For you personally, has the film been life-changing?
Yeah, it’s overtaken our lives along the way. The passion that’s there now is something we never expected. We’ve got study guides at a thousand schools now in Australia. We just had a group in U.K. that want to put it into 12,000 schools. There’s Parliamentary screenings. Hospitals are screening it. Prisons. None of us expected that. It’s had a life of itself well beyond cinema, so it has meant that I’m still very firmly hooked into it, but there’s another part of me that’s excited to make the next film, which has nothing to do with nutrition, because I learned so much on this one as my first.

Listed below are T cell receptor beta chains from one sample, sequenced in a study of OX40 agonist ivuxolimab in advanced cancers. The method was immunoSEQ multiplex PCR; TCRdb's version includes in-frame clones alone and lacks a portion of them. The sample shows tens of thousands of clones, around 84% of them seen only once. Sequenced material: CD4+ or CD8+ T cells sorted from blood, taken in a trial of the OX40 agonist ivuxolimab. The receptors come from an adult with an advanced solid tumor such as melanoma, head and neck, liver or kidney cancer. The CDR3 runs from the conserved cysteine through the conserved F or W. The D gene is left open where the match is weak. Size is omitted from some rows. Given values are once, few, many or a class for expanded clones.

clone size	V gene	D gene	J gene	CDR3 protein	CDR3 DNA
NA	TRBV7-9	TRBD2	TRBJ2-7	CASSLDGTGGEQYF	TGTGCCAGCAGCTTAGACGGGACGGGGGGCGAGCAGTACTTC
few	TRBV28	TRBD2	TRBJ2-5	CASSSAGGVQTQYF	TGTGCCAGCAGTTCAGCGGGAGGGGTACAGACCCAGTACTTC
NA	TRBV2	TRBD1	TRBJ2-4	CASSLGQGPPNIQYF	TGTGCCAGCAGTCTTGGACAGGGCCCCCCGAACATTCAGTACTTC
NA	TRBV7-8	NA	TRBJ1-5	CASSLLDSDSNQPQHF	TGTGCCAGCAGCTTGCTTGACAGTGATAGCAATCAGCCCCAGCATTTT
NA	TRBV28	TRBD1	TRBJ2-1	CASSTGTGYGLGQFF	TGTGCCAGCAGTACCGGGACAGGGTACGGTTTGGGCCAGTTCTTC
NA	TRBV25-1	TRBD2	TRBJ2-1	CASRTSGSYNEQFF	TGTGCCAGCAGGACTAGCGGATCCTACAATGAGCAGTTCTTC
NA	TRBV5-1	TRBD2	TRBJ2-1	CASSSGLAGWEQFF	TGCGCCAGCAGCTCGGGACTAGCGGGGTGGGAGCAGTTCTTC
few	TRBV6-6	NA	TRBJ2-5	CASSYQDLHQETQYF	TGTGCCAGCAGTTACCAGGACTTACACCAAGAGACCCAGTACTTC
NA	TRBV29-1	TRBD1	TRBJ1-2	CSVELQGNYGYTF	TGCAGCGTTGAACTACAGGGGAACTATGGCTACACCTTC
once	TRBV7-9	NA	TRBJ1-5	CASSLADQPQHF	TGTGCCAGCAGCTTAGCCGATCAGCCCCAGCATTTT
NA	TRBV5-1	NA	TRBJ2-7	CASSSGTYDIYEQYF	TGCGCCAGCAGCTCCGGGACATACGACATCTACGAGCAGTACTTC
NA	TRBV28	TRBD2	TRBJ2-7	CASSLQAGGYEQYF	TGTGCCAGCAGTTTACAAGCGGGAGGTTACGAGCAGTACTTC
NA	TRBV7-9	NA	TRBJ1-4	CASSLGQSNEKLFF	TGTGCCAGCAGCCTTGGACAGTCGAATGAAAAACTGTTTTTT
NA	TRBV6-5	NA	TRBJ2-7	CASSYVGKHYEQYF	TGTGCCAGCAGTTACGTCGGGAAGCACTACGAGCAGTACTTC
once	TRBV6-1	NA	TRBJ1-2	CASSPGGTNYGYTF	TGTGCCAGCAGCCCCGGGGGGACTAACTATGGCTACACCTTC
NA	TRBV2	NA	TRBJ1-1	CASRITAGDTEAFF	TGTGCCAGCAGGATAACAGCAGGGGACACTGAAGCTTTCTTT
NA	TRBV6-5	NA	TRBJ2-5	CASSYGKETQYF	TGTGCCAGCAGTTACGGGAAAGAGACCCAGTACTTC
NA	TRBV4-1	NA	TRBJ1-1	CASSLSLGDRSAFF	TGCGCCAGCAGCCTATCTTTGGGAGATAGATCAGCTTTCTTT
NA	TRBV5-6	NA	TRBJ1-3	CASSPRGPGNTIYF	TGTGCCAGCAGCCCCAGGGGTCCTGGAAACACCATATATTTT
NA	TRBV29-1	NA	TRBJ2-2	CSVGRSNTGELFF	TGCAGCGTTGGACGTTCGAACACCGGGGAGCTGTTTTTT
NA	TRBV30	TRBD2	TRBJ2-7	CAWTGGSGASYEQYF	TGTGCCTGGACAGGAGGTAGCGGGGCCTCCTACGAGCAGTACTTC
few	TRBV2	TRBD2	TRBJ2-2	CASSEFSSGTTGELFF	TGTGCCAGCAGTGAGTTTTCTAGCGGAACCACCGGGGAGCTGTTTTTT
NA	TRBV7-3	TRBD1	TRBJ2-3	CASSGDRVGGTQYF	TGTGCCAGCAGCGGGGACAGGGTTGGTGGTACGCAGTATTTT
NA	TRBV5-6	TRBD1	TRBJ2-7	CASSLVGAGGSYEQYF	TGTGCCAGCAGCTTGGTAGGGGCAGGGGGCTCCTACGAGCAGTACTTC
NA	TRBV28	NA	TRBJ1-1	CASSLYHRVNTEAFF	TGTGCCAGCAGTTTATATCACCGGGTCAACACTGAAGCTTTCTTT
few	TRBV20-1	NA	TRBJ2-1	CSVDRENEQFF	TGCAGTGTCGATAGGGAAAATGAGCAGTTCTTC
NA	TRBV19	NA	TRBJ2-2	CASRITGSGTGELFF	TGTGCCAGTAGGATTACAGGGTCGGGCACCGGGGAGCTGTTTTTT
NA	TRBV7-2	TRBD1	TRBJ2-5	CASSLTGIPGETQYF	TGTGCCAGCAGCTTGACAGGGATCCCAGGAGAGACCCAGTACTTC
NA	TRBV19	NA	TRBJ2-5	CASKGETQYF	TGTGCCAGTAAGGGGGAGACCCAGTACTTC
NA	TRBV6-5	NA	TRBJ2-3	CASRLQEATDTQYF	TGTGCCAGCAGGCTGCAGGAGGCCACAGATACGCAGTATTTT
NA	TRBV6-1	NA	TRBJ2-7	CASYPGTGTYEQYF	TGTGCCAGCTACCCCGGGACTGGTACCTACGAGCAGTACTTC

But I’ll always have a foot in the door with all that [sugar] stuff, and my heart’s in it now. You make a film like this, and you just get sent all these weird e-mails from people and information that you never would get if you didn’t make a film like this, so you almost know too much, and there’s a responsibility of making sure that you continue.
“That Sugar Film” opens in limited release on July 31st. A full list of theaters and dates is here. It will also be available on iTunes.